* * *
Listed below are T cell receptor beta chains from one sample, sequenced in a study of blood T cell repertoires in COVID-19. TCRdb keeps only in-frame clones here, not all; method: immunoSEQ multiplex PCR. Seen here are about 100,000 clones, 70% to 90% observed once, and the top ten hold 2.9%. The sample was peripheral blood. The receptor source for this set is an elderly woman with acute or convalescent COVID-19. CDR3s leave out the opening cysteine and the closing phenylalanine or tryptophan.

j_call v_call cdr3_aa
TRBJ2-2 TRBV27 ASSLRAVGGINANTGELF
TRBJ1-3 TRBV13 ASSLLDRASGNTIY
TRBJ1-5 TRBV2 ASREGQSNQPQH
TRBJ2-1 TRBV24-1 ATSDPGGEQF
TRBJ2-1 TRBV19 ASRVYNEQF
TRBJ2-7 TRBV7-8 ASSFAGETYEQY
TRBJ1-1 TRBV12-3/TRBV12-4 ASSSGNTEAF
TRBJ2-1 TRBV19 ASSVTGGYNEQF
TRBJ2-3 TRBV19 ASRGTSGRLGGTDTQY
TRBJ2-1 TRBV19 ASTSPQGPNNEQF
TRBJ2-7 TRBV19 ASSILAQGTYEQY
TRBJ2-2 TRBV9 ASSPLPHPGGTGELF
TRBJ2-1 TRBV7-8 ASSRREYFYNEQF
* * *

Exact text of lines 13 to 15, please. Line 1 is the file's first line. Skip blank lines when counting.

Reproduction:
TRBJ2-7 TRBV19 ASSILAQGTYEQY
TRBJ2-2 TRBV9 ASSPLPHPGGTGELF
TRBJ2-1 TRBV7-8 ASSRREYFYNEQF